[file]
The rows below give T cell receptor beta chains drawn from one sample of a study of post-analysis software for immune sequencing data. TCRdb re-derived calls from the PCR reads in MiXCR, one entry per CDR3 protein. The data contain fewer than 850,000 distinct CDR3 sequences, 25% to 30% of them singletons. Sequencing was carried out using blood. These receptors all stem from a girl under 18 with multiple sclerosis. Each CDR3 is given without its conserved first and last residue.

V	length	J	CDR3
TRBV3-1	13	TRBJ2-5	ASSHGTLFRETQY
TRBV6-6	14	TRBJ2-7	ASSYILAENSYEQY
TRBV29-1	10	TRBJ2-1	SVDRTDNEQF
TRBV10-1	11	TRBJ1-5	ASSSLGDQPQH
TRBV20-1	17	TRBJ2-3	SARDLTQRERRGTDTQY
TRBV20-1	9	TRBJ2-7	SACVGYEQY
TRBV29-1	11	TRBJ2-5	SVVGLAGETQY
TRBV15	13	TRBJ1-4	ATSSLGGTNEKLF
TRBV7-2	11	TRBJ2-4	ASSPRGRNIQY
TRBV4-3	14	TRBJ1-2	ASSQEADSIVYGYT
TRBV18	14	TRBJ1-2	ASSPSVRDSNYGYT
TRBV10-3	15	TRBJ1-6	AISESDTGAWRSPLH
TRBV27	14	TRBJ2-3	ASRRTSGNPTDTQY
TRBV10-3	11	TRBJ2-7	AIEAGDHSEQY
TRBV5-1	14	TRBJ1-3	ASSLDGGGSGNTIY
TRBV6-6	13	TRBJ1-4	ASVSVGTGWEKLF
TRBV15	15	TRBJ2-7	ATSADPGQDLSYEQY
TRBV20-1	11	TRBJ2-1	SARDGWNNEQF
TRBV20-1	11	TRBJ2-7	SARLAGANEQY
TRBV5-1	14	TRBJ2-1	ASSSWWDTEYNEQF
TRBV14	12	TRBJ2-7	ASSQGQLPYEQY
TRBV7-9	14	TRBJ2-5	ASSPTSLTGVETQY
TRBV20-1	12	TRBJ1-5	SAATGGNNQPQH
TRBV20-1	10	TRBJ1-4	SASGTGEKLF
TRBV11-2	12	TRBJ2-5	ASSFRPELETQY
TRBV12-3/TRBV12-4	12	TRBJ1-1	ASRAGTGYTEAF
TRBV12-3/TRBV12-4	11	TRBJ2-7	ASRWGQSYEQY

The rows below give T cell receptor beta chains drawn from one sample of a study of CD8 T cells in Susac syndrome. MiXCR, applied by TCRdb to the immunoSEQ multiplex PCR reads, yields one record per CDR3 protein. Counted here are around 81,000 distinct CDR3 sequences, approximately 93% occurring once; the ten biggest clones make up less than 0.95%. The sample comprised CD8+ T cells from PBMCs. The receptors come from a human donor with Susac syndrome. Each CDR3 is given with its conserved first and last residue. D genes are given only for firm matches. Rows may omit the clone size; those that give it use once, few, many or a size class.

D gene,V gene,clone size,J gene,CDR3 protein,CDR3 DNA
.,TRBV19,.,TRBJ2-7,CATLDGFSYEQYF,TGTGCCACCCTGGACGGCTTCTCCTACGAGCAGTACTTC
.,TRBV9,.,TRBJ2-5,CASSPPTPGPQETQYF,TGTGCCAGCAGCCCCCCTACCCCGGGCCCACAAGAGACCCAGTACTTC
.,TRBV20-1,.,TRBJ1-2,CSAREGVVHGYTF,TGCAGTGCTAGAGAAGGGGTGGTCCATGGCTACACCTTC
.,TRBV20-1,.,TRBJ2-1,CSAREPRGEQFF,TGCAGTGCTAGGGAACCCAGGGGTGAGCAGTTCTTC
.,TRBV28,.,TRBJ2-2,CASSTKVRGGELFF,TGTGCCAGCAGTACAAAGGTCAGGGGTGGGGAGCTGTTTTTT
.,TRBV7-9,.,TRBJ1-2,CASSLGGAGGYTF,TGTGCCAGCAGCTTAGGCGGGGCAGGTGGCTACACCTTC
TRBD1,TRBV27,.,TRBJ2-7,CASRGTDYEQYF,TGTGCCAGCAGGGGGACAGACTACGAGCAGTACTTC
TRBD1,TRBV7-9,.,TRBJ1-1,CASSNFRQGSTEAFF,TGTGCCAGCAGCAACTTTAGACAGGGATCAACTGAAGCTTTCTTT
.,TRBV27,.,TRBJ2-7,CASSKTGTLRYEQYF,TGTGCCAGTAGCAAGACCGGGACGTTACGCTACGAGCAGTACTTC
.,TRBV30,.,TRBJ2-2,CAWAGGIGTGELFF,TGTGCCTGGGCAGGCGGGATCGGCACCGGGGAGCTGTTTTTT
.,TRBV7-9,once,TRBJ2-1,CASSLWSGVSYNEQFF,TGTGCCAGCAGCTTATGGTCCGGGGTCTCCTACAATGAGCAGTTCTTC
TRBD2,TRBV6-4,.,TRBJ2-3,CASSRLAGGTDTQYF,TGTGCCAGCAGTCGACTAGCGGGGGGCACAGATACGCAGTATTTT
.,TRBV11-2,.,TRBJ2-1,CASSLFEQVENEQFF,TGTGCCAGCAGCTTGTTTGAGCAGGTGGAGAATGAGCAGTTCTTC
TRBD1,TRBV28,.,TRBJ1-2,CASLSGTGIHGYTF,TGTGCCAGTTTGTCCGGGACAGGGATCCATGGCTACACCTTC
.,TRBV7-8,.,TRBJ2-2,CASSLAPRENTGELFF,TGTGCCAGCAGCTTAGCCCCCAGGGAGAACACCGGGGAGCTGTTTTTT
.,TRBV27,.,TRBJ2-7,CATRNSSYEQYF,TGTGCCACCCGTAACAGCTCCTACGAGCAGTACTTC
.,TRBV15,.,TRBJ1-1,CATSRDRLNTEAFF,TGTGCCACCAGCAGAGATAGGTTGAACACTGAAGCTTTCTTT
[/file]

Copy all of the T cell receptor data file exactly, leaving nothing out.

The rows below give T cell receptor beta chains drawn from one sample of a study of post-analysis software for immune sequencing data. TCRdb re-derived calls from the PCR reads in MiXCR, one entry per CDR3 protein. The data contain fewer than 850,000 distinct CDR3 sequences, 25% to 30% of them singletons. Sequencing was carried out using blood. These receptors all stem from a girl under 18 with multiple sclerosis. Each CDR3 is given without its conserved first and last residue.

V	length	J	CDR3
TRBV3-1	13	TRBJ2-5	ASSHGTLFRETQY
TRBV6-6	14	TRBJ2-7	ASSYILAENSYEQY
TRBV29-1	10	TRBJ2-1	SVDRTDNEQF
TRBV10-1	11	TRBJ1-5	ASSSLGDQPQH
TRBV20-1	17	TRBJ2-3	SARDLTQRERRGTDTQY
TRBV20-1	9	TRBJ2-7	SACVGYEQY
TRBV29-1	11	TRBJ2-5	SVVGLAGETQY
TRBV15	13	TRBJ1-4	ATSSLGGTNEKLF
TRBV7-2	11	TRBJ2-4	ASSPRGRNIQY
TRBV4-3	14	TRBJ1-2	ASSQEADSIVYGYT
TRBV18	14	TRBJ1-2	ASSPSVRDSNYGYT
TRBV10-3	15	TRBJ1-6	AISESDTGAWRSPLH
TRBV27	14	TRBJ2-3	ASRRTSGNPTDTQY
TRBV10-3	11	TRBJ2-7	AIEAGDHSEQY
TRBV5-1	14	TRBJ1-3	ASSLDGGGSGNTIY
TRBV6-6	13	TRBJ1-4	ASVSVGTGWEKLF
TRBV15	15	TRBJ2-7	ATSADPGQDLSYEQY
TRBV20-1	11	TRBJ2-1	SARDGWNNEQF
TRBV20-1	11	TRBJ2-7	SARLAGANEQY
TRBV5-1	14	TRBJ2-1	ASSSWWDTEYNEQF
TRBV14	12	TRBJ2-7	ASSQGQLPYEQY
TRBV7-9	14	TRBJ2-5	ASSPTSLTGVETQY
TRBV20-1	12	TRBJ1-5	SAATGGNNQPQH
TRBV20-1	10	TRBJ1-4	SASGTGEKLF
TRBV11-2	12	TRBJ2-5	ASSFRPELETQY
TRBV12-3/TRBV12-4	12	TRBJ1-1	ASRAGTGYTEAF
TRBV12-3/TRBV12-4	11	TRBJ2-7	ASRWGQSYEQY

The rows below give T cell receptor beta chains drawn from one sample of a study of CD8 T cells in Susac syndrome. MiXCR, applied by TCRdb to the immunoSEQ multiplex PCR reads, yields one record per CDR3 protein. Counted here are around 81,000 distinct CDR3 sequences, approximately 93% occurring once; the ten biggest clones make up less than 0.95%. The sample comprised CD8+ T cells from PBMCs. The receptors come from a human donor with Susac syndrome. Each CDR3 is given with its conserved first and last residue. D genes are given only for firm matches. Rows may omit the clone size; those that give it use once, few, many or a size class.

D gene,V gene,clone size,J gene,CDR3 protein,CDR3 DNA
.,TRBV19,.,TRBJ2-7,CATLDGFSYEQYF,TGTGCCACCCTGGACGGCTTCTCCTACGAGCAGTACTTC
.,TRBV9,.,TRBJ2-5,CASSPPTPGPQETQYF,TGTGCCAGCAGCCCCCCTACCCCGGGCCCACAAGAGACCCAGTACTTC
.,TRBV20-1,.,TRBJ1-2,CSAREGVVHGYTF,TGCAGTGCTAGAGAAGGGGTGGTCCATGGCTACACCTTC
.,TRBV20-1,.,TRBJ2-1,CSAREPRGEQFF,TGCAGTGCTAGGGAACCCAGGGGTGAGCAGTTCTTC
.,TRBV28,.,TRBJ2-2,CASSTKVRGGELFF,TGTGCCAGCAGTACAAAGGTCAGGGGTGGGGAGCTGTTTTTT
.,TRBV7-9,.,TRBJ1-2,CASSLGGAGGYTF,TGTGCCAGCAGCTTAGGCGGGGCAGGTGGCTACACCTTC
TRBD1,TRBV27,.,TRBJ2-7,CASRGTDYEQYF,TGTGCCAGCAGGGGGACAGACTACGAGCAGTACTTC
TRBD1,TRBV7-9,.,TRBJ1-1,CASSNFRQGSTEAFF,TGTGCCAGCAGCAACTTTAGACAGGGATCAACTGAAGCTTTCTTT
.,TRBV27,.,TRBJ2-7,CASSKTGTLRYEQYF,TGTGCCAGTAGCAAGACCGGGACGTTACGCTACGAGCAGTACTTC
.,TRBV30,.,TRBJ2-2,CAWAGGIGTGELFF,TGTGCCTGGGCAGGCGGGATCGGCACCGGGGAGCTGTTTTTT
.,TRBV7-9,once,TRBJ2-1,CASSLWSGVSYNEQFF,TGTGCCAGCAGCTTATGGTCCGGGGTCTCCTACAATGAGCAGTTCTTC
TRBD2,TRBV6-4,.,TRBJ2-3,CASSRLAGGTDTQYF,TGTGCCAGCAGTCGACTAGCGGGGGGCACAGATACGCAGTATTTT
.,TRBV11-2,.,TRBJ2-1,CASSLFEQVENEQFF,TGTGCCAGCAGCTTGTTTGAGCAGGTGGAGAATGAGCAGTTCTTC
TRBD1,TRBV28,.,TRBJ1-2,CASLSGTGIHGYTF,TGTGCCAGTTTGTCCGGGACAGGGATCCATGGCTACACCTTC
.,TRBV7-8,.,TRBJ2-2,CASSLAPRENTGELFF,TGTGCCAGCAGCTTAGCCCCCAGGGAGAACACCGGGGAGCTGTTTTTT
.,TRBV27,.,TRBJ2-7,CATRNSSYEQYF,TGTGCCACCCGTAACAGCTCCTACGAGCAGTACTTC
.,TRBV15,.,TRBJ1-1,CATSRDRLNTEAFF,TGTGCCACCAGCAGAGATAGGTTGAACACTGAAGCTTTCTTT